Questions From Readers
● What is the “scroll of life” referred to at Revelation 20:12? How is one’s name written in that scroll, and when?—B. F., United States.
The “scroll of life” is not a literal one; it is symbolic. It could not refer specifically to the Bible, because the scripture refers to just one scroll or book of life. Yet in the days of the apostle John, who recorded The Revelation, there were already in existence many scrolls, the contents of which were inspired by God and in which were discussed the divine requirements for life. These scrolls had not then been incorporated into one scroll or one book, the Bible, as we have it today. The account does not speak of many scrolls of life, just one. The “scroll of life” refers to Jehovah’s list that he will make up of those human creatures who meet his requirements during the millennium in order to be approved for life everlasting on earth.
Those divine requirements are contained in the other “scrolls” that were opened first, for “the dead were judged out of those things [requirements] written in the scrolls according to their deeds.” (Rev. 20:12) So the names are written into the “scroll of life” at the end of the thousand-year judgment day, when Jehovah justifies those who have met his requirements.—1 Cor. 15:24-28; Rom. 8:33.
● Why does Proverbs 8:24, 25 speak of wisdom as being “brought forth as with labor pains”?—B.G., United States.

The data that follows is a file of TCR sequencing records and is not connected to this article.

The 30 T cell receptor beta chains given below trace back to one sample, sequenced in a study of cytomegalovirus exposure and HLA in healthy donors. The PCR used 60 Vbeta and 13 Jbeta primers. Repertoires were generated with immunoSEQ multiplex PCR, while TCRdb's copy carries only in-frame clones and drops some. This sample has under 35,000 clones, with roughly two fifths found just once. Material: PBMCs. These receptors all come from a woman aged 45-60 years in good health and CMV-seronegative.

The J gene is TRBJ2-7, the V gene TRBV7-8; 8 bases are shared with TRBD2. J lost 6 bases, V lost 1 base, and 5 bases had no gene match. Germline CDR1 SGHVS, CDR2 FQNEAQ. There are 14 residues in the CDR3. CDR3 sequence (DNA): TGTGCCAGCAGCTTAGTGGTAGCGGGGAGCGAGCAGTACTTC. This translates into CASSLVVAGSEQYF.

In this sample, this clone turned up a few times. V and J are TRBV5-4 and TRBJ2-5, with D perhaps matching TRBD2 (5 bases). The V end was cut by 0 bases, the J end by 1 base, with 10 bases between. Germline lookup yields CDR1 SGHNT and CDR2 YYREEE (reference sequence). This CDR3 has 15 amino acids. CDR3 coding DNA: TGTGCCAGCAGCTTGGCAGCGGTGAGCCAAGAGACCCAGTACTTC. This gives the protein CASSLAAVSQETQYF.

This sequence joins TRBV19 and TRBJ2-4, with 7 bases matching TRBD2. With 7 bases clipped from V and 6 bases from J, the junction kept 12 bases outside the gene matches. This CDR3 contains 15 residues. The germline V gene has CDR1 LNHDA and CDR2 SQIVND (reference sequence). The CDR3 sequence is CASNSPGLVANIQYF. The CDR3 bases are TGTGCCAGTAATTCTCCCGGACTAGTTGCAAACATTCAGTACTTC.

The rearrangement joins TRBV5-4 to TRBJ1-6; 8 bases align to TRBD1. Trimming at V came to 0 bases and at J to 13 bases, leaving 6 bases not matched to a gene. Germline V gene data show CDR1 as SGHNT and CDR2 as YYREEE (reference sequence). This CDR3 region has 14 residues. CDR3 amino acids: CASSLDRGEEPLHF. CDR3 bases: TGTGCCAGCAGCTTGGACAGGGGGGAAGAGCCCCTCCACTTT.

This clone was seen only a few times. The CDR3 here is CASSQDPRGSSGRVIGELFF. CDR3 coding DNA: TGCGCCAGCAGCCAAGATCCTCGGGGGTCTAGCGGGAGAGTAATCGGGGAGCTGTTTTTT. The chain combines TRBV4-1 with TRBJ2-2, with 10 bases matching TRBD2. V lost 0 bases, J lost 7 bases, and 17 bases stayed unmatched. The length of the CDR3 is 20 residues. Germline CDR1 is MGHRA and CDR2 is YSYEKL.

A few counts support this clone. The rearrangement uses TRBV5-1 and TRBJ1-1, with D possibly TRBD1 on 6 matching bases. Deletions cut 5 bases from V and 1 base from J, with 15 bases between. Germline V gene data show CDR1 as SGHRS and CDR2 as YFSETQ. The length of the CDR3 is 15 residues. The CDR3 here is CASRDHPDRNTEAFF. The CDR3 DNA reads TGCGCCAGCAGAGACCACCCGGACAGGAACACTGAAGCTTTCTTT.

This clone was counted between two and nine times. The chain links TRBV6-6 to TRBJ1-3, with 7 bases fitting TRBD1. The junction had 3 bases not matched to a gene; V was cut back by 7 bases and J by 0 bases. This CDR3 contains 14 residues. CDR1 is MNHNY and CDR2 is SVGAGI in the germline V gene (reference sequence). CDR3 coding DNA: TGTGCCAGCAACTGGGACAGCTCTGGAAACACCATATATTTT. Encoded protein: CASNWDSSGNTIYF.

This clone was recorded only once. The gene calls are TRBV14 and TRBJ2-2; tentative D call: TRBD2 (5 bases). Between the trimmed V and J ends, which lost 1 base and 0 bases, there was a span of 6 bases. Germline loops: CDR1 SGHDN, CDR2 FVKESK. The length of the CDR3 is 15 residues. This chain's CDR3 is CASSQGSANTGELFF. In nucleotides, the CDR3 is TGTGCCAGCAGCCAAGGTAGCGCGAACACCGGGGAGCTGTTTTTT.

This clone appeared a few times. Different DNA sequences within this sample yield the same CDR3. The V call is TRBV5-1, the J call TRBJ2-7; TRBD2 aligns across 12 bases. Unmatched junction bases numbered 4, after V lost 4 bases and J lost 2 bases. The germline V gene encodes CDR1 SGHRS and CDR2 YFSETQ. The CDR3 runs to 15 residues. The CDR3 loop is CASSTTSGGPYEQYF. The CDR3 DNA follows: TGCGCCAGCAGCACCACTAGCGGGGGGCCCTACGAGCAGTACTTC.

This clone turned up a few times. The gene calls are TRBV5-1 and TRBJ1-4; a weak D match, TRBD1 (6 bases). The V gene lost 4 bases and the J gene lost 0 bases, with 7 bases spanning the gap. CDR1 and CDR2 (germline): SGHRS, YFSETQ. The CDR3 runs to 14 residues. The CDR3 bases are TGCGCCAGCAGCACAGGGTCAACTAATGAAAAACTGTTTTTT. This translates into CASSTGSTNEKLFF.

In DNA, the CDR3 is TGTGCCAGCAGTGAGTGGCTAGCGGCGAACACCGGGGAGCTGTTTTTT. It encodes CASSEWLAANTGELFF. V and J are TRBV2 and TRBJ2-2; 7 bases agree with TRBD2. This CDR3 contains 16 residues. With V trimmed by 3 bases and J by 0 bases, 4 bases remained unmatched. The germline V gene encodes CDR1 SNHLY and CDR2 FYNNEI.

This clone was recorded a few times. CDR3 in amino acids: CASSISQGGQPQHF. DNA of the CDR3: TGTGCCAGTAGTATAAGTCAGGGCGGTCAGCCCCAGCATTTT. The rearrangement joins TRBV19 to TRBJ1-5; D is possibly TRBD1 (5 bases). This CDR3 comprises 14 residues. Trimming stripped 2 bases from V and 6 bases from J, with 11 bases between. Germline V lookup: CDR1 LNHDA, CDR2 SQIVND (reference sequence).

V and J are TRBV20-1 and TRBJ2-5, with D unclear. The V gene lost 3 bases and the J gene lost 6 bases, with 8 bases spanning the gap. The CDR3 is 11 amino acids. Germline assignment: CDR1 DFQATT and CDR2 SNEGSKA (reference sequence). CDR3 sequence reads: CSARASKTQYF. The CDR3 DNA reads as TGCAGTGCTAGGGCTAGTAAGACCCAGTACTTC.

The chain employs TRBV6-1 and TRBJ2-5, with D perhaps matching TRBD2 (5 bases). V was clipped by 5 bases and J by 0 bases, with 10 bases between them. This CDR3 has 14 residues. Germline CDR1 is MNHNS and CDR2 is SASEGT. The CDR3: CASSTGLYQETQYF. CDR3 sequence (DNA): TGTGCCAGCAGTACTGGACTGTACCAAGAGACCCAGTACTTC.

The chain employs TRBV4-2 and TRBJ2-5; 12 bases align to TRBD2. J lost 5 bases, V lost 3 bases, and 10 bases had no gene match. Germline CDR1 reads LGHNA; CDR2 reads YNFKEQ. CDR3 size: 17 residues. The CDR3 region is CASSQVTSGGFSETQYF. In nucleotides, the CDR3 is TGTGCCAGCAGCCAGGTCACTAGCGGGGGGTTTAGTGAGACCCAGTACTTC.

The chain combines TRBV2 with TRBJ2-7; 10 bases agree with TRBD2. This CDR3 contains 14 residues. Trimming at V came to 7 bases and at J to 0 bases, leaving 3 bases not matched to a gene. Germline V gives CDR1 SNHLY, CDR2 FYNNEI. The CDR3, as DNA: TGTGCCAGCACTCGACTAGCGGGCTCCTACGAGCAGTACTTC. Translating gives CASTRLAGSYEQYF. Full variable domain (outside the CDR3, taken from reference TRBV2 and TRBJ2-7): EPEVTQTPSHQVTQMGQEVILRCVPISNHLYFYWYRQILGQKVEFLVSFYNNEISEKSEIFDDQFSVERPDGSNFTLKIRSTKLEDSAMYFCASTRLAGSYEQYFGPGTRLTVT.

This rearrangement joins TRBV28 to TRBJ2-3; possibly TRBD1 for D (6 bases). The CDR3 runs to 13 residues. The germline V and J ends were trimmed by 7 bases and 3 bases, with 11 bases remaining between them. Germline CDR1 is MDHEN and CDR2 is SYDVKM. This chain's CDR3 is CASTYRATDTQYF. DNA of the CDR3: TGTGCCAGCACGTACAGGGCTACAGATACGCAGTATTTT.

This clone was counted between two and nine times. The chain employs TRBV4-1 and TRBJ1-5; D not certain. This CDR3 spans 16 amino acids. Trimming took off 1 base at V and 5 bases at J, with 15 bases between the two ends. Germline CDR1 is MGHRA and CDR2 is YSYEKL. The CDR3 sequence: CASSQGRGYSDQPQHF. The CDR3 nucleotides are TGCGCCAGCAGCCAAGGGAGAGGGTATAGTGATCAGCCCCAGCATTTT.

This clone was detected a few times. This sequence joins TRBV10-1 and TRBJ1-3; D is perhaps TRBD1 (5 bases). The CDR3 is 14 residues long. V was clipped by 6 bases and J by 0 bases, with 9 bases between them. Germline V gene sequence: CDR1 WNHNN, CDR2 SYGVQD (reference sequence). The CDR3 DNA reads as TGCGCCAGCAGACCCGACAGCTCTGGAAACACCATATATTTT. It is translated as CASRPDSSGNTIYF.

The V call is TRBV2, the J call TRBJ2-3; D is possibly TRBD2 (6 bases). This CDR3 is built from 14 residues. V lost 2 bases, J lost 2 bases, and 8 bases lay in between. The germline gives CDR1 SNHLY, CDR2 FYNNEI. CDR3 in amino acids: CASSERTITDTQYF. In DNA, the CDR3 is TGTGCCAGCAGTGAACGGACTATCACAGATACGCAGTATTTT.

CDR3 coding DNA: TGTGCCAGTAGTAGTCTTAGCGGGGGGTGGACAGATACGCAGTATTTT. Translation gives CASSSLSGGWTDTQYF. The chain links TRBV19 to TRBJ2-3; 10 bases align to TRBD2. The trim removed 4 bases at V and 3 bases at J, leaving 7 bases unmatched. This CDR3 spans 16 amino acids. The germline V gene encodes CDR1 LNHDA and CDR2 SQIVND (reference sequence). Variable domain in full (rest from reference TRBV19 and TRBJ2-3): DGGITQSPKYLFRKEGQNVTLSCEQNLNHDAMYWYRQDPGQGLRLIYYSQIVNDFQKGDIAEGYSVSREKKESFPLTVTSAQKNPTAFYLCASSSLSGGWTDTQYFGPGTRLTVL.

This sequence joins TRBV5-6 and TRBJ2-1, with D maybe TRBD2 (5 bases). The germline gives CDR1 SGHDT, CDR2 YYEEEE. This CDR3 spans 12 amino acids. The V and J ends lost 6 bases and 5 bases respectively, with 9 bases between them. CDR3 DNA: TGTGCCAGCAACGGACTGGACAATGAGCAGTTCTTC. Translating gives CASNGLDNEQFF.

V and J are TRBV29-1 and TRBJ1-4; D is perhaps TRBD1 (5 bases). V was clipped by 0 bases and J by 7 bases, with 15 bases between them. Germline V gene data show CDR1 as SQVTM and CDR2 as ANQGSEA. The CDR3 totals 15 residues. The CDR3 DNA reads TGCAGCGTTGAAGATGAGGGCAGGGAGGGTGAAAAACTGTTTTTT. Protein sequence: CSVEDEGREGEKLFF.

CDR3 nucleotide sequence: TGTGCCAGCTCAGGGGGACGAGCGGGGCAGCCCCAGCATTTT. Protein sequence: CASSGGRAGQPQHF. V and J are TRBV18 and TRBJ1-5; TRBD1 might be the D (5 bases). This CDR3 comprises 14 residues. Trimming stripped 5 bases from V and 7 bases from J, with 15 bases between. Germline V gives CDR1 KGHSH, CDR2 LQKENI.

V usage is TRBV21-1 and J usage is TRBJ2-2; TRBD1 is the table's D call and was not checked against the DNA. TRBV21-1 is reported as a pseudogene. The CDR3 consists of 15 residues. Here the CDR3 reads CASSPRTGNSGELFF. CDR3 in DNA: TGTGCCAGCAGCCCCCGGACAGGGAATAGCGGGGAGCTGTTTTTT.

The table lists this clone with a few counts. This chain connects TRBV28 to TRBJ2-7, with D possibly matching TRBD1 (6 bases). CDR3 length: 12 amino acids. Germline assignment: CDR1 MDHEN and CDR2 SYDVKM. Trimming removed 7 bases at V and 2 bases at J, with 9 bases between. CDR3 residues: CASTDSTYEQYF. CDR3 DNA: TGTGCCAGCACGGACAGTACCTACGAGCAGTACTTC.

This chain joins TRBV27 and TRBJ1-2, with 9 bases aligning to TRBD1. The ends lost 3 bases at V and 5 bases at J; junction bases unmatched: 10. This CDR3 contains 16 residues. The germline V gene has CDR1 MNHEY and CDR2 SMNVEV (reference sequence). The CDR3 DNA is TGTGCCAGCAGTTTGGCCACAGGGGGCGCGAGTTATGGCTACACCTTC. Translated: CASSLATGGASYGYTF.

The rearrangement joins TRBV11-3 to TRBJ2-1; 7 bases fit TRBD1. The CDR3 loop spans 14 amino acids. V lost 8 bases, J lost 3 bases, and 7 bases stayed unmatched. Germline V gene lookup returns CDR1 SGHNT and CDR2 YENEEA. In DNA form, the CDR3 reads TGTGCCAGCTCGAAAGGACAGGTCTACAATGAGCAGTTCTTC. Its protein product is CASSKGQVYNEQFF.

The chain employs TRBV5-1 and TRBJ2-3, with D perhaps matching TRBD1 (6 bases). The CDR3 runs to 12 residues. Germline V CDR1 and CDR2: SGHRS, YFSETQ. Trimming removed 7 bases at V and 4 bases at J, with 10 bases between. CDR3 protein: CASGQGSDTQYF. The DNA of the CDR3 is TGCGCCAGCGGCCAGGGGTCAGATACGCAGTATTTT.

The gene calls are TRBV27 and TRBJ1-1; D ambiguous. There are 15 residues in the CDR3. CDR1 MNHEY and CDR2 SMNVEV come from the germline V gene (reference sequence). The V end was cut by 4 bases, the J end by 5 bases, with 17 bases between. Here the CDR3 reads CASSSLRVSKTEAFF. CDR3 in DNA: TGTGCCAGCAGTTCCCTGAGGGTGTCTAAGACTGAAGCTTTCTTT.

Wisdom is there spoken of as being “brought forth as with labor pains” because the Hebrew text here uses a word that is applied to women at the time of childbirth. This Hebrew word lays special emphasis on the matter of pain, indicating the writhing that a woman does when laboring to bring forth a child. Thus the New World Translation shows that Wisdom personified, or the only-begotten Son of God, was brought forth as by birth, as when a woman gives birth to a child. (1 Cor. 1:30; Col. 1:13-15) For all the labor that is entailed, a woman is to be given credit for having given birth to a child. She has reason to rejoice thereafter, as Jesus said. (John 16:21) In Hebrew, by using this word in connection with the bringing forth of Wisdom personified, it shows that God is to be given credit for his production of his only-begotten Son, that his first creation is a work on which much divine consideration was expended. Hence Wisdom personified is to be highly appreciated as the Son of God, the “beginning of his way.”